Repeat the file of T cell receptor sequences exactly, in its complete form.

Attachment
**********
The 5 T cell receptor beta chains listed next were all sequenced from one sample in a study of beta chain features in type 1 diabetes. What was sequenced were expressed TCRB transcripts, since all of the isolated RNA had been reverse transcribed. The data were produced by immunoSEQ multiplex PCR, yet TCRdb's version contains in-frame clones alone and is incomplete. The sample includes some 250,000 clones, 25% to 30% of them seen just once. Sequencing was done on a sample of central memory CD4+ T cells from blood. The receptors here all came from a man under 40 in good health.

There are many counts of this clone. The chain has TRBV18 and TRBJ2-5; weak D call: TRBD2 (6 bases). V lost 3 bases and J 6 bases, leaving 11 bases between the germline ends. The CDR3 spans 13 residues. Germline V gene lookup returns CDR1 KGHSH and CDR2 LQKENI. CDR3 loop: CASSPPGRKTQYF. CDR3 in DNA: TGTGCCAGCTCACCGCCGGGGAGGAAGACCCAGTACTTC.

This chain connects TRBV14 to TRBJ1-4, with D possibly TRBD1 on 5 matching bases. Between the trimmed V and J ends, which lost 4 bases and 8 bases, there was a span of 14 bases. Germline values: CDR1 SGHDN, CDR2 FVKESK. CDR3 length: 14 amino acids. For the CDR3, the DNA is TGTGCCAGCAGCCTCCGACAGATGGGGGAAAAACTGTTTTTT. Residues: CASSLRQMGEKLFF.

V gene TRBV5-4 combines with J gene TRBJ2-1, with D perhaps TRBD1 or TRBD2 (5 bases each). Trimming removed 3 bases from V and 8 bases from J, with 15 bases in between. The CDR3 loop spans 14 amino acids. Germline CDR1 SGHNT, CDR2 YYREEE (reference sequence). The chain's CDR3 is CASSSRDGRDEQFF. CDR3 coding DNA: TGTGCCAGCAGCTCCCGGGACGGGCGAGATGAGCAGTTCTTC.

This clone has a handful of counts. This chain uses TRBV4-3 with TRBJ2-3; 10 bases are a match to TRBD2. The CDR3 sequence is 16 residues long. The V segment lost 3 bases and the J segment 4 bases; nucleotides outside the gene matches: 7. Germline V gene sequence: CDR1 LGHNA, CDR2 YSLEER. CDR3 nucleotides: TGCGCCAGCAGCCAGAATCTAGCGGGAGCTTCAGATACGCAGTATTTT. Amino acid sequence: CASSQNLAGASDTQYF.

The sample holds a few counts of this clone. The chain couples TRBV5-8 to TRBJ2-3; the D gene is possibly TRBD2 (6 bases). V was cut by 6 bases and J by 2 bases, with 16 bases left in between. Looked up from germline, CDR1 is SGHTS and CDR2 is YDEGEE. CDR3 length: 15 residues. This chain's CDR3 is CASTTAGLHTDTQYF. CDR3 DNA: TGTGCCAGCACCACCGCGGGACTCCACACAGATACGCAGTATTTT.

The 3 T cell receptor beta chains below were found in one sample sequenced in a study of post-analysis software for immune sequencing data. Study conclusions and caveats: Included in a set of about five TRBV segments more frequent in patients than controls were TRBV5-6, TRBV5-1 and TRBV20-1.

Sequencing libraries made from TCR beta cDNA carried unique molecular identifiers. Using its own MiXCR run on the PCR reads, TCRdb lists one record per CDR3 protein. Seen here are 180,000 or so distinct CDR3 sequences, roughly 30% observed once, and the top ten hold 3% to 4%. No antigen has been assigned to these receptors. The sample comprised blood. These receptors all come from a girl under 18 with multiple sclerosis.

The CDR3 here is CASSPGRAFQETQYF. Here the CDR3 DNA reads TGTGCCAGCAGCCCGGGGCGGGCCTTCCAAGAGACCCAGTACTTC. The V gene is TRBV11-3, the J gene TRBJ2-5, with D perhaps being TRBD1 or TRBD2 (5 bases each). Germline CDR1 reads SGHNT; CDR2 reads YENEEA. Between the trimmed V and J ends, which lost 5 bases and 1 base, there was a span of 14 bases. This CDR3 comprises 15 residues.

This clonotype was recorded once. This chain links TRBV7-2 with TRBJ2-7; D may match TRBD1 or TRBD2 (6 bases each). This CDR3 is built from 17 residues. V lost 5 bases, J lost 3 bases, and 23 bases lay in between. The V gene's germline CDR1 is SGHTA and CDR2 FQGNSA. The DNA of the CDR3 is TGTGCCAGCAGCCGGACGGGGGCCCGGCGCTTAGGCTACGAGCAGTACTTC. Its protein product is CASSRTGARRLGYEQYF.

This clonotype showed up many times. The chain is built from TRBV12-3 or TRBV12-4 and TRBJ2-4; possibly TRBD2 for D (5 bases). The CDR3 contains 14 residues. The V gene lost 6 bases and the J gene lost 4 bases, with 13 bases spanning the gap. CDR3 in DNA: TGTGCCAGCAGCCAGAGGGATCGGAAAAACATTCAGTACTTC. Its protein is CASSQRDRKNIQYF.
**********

The 5 T cell receptor beta chains listed next were all sequenced from one sample in a study of beta chain features in type 1 diabetes. What was sequenced were expressed TCRB transcripts, since all of the isolated RNA had been reverse transcribed. The data were produced by immunoSEQ multiplex PCR, yet TCRdb's version contains in-frame clones alone and is incomplete. The sample includes some 250,000 clones, 25% to 30% of them seen just once. Sequencing was done on a sample of central memory CD4+ T cells from blood. The receptors here all came from a man under 40 in good health.

There are many counts of this clone. The chain has TRBV18 and TRBJ2-5; weak D call: TRBD2 (6 bases). V lost 3 bases and J 6 bases, leaving 11 bases between the germline ends. The CDR3 spans 13 residues. Germline V gene lookup returns CDR1 KGHSH and CDR2 LQKENI. CDR3 loop: CASSPPGRKTQYF. CDR3 in DNA: TGTGCCAGCTCACCGCCGGGGAGGAAGACCCAGTACTTC.

This chain connects TRBV14 to TRBJ1-4, with D possibly TRBD1 on 5 matching bases. Between the trimmed V and J ends, which lost 4 bases and 8 bases, there was a span of 14 bases. Germline values: CDR1 SGHDN, CDR2 FVKESK. CDR3 length: 14 amino acids. For the CDR3, the DNA is TGTGCCAGCAGCCTCCGACAGATGGGGGAAAAACTGTTTTTT. Residues: CASSLRQMGEKLFF.

V gene TRBV5-4 combines with J gene TRBJ2-1, with D perhaps TRBD1 or TRBD2 (5 bases each). Trimming removed 3 bases from V and 8 bases from J, with 15 bases in between. The CDR3 loop spans 14 amino acids. Germline CDR1 SGHNT, CDR2 YYREEE (reference sequence). The chain's CDR3 is CASSSRDGRDEQFF. CDR3 coding DNA: TGTGCCAGCAGCTCCCGGGACGGGCGAGATGAGCAGTTCTTC.

This clone has a handful of counts. This chain uses TRBV4-3 with TRBJ2-3; 10 bases are a match to TRBD2. The CDR3 sequence is 16 residues long. The V segment lost 3 bases and the J segment 4 bases; nucleotides outside the gene matches: 7. Germline V gene sequence: CDR1 LGHNA, CDR2 YSLEER. CDR3 nucleotides: TGCGCCAGCAGCCAGAATCTAGCGGGAGCTTCAGATACGCAGTATTTT. Amino acid sequence: CASSQNLAGASDTQYF.

The sample holds a few counts of this clone. The chain couples TRBV5-8 to TRBJ2-3; the D gene is possibly TRBD2 (6 bases). V was cut by 6 bases and J by 2 bases, with 16 bases left in between. Looked up from germline, CDR1 is SGHTS and CDR2 is YDEGEE. CDR3 length: 15 residues. This chain's CDR3 is CASTTAGLHTDTQYF. CDR3 DNA: TGTGCCAGCACCACCGCGGGACTCCACACAGATACGCAGTATTTT.

The 3 T cell receptor beta chains below were found in one sample sequenced in a study of post-analysis software for immune sequencing data. Study conclusions and caveats: Included in a set of about five TRBV segments more frequent in patients than controls were TRBV5-6, TRBV5-1 and TRBV20-1.

Sequencing libraries made from TCR beta cDNA carried unique molecular identifiers. Using its own MiXCR run on the PCR reads, TCRdb lists one record per CDR3 protein. Seen here are 180,000 or so distinct CDR3 sequences, roughly 30% observed once, and the top ten hold 3% to 4%. No antigen has been assigned to these receptors. The sample comprised blood. These receptors all come from a girl under 18 with multiple sclerosis.

The CDR3 here is CASSPGRAFQETQYF. Here the CDR3 DNA reads TGTGCCAGCAGCCCGGGGCGGGCCTTCCAAGAGACCCAGTACTTC. The V gene is TRBV11-3, the J gene TRBJ2-5, with D perhaps being TRBD1 or TRBD2 (5 bases each). Germline CDR1 reads SGHNT; CDR2 reads YENEEA. Between the trimmed V and J ends, which lost 5 bases and 1 base, there was a span of 14 bases. This CDR3 comprises 15 residues.

This clonotype was recorded once. This chain links TRBV7-2 with TRBJ2-7; D may match TRBD1 or TRBD2 (6 bases each). This CDR3 is built from 17 residues. V lost 5 bases, J lost 3 bases, and 23 bases lay in between. The V gene's germline CDR1 is SGHTA and CDR2 FQGNSA. The DNA of the CDR3 is TGTGCCAGCAGCCGGACGGGGGCCCGGCGCTTAGGCTACGAGCAGTACTTC. Its protein product is CASSRTGARRLGYEQYF.

This clonotype showed up many times. The chain is built from TRBV12-3 or TRBV12-4 and TRBJ2-4; possibly TRBD2 for D (5 bases). The CDR3 contains 14 residues. The V gene lost 6 bases and the J gene lost 4 bases, with 13 bases spanning the gap. CDR3 in DNA: TGTGCCAGCAGCCAGAGGGATCGGAAAAACATTCAGTACTTC. Its protein is CASSQRDRKNIQYF.